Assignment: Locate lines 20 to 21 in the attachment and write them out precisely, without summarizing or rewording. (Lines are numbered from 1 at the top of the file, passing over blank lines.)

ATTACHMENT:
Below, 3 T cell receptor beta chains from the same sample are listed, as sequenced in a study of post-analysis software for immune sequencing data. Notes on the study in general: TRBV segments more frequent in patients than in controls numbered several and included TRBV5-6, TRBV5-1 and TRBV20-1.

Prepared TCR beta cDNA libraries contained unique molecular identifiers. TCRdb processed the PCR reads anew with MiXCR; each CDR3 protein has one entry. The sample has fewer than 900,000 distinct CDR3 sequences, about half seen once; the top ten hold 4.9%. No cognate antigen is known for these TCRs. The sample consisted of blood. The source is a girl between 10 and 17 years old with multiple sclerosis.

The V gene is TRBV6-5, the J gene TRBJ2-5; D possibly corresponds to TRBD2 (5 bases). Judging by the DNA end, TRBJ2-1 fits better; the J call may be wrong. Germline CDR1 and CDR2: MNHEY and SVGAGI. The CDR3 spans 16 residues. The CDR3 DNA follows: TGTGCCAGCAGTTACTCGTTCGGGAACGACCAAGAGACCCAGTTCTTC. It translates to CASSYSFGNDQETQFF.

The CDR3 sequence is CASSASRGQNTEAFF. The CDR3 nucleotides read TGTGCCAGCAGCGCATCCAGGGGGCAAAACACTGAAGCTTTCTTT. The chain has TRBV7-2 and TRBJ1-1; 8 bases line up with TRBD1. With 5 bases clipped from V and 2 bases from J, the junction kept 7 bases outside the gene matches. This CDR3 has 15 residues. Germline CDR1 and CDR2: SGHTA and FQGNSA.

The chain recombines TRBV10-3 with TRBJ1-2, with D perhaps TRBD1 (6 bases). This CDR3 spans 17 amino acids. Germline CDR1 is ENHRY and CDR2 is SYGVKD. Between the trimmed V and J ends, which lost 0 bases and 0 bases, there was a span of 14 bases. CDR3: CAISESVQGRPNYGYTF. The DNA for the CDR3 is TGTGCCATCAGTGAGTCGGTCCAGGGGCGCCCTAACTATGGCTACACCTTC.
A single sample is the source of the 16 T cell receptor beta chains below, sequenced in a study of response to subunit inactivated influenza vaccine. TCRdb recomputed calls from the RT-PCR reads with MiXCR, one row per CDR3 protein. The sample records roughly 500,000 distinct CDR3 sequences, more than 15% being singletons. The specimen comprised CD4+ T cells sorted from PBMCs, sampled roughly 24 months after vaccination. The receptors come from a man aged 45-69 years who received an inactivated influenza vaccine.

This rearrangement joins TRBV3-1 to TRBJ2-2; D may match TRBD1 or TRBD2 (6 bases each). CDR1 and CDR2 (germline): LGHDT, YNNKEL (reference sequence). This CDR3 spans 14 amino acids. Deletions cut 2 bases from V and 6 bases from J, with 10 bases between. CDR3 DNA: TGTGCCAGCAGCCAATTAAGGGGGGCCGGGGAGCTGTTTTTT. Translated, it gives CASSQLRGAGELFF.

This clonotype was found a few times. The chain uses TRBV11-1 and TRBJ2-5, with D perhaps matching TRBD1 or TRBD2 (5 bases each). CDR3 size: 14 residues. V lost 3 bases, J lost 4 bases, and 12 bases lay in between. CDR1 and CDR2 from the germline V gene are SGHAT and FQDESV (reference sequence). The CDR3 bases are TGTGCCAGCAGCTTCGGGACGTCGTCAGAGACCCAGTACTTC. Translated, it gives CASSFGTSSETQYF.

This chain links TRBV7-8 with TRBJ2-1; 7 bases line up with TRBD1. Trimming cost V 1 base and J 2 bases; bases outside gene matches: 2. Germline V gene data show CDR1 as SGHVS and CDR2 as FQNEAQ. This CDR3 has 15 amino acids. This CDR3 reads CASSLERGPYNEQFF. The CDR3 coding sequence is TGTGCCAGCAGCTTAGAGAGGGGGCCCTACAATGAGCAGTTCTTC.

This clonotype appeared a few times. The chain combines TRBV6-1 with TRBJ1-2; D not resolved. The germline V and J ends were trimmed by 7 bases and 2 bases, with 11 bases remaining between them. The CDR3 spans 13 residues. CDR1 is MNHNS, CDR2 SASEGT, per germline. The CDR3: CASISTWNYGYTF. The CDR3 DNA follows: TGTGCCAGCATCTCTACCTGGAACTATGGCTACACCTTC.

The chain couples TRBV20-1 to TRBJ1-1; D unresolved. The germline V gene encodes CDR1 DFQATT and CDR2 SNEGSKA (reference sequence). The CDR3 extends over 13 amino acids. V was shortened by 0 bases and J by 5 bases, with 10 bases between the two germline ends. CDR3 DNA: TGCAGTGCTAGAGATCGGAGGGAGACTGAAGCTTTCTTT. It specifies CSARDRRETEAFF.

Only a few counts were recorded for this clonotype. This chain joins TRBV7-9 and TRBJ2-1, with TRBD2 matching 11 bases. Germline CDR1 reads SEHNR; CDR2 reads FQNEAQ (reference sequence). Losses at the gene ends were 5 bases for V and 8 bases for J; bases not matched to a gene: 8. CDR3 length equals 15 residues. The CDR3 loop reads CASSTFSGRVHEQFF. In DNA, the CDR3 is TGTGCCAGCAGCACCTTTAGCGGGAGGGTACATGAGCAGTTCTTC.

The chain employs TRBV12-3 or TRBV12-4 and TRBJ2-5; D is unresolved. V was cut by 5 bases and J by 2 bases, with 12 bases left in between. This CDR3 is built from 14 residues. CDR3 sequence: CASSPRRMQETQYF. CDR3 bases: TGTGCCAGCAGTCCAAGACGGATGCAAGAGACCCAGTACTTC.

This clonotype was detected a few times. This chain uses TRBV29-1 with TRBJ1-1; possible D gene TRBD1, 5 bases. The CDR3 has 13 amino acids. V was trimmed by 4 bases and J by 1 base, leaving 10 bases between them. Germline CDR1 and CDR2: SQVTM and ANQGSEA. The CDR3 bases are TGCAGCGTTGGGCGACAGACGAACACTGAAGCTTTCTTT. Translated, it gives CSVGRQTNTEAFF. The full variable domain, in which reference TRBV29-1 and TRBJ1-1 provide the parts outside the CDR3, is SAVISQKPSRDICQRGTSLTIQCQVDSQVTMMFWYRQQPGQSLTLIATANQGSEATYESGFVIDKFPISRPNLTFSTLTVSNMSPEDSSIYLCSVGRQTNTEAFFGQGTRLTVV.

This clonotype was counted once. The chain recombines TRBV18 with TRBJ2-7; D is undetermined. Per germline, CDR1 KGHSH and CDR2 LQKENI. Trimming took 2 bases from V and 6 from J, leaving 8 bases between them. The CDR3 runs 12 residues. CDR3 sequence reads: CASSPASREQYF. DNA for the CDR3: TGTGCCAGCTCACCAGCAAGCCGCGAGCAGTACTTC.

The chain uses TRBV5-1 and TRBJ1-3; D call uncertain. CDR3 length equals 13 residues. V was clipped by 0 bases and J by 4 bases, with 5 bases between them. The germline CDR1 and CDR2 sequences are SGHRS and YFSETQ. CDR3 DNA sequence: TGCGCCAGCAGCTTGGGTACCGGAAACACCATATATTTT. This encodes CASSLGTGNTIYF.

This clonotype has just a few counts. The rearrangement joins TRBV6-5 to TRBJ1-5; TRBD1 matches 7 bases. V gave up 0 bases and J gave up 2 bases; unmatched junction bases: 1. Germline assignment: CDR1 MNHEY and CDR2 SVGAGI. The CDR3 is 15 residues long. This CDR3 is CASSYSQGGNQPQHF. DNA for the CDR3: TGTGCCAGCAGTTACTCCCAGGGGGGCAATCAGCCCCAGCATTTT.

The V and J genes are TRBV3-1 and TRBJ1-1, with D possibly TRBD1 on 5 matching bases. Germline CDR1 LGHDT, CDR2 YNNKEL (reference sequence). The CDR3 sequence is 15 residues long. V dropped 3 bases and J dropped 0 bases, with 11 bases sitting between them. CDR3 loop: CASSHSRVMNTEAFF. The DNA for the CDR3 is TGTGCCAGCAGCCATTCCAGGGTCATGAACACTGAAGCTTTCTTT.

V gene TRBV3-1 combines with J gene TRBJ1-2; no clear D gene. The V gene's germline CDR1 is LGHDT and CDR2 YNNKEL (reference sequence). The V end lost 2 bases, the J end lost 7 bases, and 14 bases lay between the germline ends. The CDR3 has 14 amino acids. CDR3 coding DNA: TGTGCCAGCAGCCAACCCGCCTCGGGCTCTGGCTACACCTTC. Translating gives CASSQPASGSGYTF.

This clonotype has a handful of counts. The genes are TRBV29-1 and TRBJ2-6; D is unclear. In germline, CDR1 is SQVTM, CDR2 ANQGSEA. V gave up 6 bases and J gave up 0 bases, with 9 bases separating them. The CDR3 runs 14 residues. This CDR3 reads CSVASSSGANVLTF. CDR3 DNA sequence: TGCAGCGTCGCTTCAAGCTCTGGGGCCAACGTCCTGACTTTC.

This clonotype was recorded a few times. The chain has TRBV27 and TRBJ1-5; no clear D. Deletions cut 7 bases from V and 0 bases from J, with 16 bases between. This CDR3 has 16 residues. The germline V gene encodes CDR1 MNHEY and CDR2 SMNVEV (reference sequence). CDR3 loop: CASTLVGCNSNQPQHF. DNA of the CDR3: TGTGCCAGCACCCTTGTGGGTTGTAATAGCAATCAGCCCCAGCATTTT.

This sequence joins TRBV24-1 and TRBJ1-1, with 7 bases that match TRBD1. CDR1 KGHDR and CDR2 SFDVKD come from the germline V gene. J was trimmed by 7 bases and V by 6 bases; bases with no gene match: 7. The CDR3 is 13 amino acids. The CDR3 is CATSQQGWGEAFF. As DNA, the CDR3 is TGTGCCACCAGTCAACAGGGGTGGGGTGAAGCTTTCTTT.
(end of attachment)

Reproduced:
This clonotype has a handful of counts. The genes are TRBV29-1 and TRBJ2-6; D is unclear. In germline, CDR1 is SQVTM, CDR2 ANQGSEA. V gave up 6 bases and J gave up 0 bases, with 9 bases separating them. The CDR3 runs 14 residues. This CDR3 reads CSVASSSGANVLTF. CDR3 DNA sequence: TGCAGCGTCGCTTCAAGCTCTGGGGCCAACGTCCTGACTTTC.

This clonotype was recorded a few times. The chain has TRBV27 and TRBJ1-5; no clear D. Deletions cut 7 bases from V and 0 bases from J, with 16 bases between. This CDR3 has 16 residues. The germline V gene encodes CDR1 MNHEY and CDR2 SMNVEV (reference sequence). CDR3 loop: CASTLVGCNSNQPQHF. DNA of the CDR3: TGTGCCAGCACCCTTGTGGGTTGTAATAGCAATCAGCCCCAGCATTTT.